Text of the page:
Look, feminists aren’t happy with human nature, the one that actually exists and is the product of long-term evolutionary pressures. Too bad for them. When they say stuff like “It should not simply be assumed that the exclusion of women from hunting rests upon “natural” physiological differences. “, they just sound like fools.. ‘natural physiological differences” exist. They’re as obvious a punch in the kisser.

Suppose you wanted to construct a society with effective sexual equality – which is probably just a mistake, but suppose it. The most effective approach would surely entail knowing and taking into account how the world actually ticks. You’d be better off understanding that about 6,000 genes (out of 20,000) show significant expression differences between the sexes, than by pretending that we’re all the same. You would to make it so: by hook or by crook, by state force and genetic engineering.

Similarly, if you want to minimize war, pretending that people aren’t warlike is a poor start – about as sensible as fighting forest fires by pretending that trees aren’t flammable.

My advice to Agustin Fuentes, about not being a moron: show, don’t tell.

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Orcas, killer whales, have occasionally attacked (and in a few cases killed) their trainers, but to the best of my information, no human being has ever been eaten by an orca.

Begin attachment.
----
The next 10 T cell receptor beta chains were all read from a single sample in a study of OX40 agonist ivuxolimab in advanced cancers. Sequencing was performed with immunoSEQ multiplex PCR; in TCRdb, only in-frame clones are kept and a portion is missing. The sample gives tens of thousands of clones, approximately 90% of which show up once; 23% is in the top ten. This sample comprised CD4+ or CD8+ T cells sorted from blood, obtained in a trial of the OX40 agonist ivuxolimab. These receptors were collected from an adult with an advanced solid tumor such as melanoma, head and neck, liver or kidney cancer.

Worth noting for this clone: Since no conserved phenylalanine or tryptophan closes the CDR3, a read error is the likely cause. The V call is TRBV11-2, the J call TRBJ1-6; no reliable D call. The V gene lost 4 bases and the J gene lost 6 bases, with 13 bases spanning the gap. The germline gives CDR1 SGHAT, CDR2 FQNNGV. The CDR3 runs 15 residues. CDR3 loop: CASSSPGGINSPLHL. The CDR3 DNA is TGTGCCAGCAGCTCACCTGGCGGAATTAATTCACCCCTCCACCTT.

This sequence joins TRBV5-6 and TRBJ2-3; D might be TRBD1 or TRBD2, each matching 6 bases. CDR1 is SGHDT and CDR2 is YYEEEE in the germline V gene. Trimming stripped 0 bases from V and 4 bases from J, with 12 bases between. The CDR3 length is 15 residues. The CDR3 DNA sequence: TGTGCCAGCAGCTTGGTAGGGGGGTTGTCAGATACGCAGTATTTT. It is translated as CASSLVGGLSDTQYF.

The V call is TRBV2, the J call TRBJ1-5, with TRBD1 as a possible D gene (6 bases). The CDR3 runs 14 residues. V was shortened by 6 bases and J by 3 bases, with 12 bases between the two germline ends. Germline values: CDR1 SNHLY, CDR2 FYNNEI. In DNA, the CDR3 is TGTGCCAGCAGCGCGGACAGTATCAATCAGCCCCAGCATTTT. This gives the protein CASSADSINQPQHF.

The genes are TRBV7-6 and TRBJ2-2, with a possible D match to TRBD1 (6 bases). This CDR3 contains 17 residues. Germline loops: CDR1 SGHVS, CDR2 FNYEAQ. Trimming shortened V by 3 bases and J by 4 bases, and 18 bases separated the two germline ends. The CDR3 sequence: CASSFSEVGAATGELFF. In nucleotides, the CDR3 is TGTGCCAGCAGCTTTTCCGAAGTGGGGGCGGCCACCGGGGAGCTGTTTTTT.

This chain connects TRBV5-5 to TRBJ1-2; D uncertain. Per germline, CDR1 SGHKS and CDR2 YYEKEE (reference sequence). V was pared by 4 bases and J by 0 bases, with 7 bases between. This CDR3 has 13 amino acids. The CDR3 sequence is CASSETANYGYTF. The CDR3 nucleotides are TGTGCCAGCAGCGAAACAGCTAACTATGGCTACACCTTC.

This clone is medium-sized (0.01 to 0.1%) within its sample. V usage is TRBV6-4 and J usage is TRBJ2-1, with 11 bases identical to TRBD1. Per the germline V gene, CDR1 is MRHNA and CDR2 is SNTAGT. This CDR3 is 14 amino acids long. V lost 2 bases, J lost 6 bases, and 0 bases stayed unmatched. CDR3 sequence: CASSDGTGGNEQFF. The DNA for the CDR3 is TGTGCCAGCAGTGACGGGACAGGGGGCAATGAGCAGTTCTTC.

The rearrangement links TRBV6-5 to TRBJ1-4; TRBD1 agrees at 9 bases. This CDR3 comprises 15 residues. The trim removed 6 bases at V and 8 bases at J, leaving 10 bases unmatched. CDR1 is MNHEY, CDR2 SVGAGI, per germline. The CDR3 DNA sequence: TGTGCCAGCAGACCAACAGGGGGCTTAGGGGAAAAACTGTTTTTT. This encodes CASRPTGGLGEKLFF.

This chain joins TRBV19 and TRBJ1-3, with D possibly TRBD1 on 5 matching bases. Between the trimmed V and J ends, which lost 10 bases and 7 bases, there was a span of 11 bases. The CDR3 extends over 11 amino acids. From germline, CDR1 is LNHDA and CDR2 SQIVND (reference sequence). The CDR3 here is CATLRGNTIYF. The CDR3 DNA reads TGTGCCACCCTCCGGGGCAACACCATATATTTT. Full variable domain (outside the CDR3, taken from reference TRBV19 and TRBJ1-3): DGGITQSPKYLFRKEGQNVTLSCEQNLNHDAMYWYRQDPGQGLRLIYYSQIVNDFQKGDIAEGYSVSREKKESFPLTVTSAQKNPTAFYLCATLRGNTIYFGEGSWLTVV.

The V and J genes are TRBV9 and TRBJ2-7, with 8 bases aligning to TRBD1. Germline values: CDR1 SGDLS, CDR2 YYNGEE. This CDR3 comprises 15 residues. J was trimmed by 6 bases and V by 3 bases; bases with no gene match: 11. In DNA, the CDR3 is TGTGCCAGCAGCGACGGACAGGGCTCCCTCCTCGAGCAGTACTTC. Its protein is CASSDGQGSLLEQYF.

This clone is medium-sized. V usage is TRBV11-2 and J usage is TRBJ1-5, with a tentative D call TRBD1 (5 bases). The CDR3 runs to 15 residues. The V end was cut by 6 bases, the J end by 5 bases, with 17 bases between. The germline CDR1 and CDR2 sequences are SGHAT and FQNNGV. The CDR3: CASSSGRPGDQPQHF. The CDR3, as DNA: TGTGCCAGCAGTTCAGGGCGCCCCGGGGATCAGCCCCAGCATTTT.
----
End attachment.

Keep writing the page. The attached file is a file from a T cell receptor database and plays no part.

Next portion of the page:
Why the fuck not? Are we not good enough for them?

This also implies that no orca has ever eaten a black person. There can be only one explanation.

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There was a rumor, about a tumor, nestled at the base of his brain

Jacob Sullum, in Reason, says that there’s no chance that a detailed pathological study of Stephen Paddock’s brain will explain why Paddock committed mass murder.

He quotes Szasz. A mistake.

Sullum’s claim is incorrect. Now and then we manage to recognize a pathology that underlies someone’s crazy. Once in a while we even understand it. I’m not saying that the odds of finding an explanation of this atrocity in an autopsy ( in our current state of knowledge) are good: they’re not. But sometimes it works.

Strokes, lesions, trauma, infection, cancer, circulatory disorders, firing a steel rod through your head – all can make people act even screwier.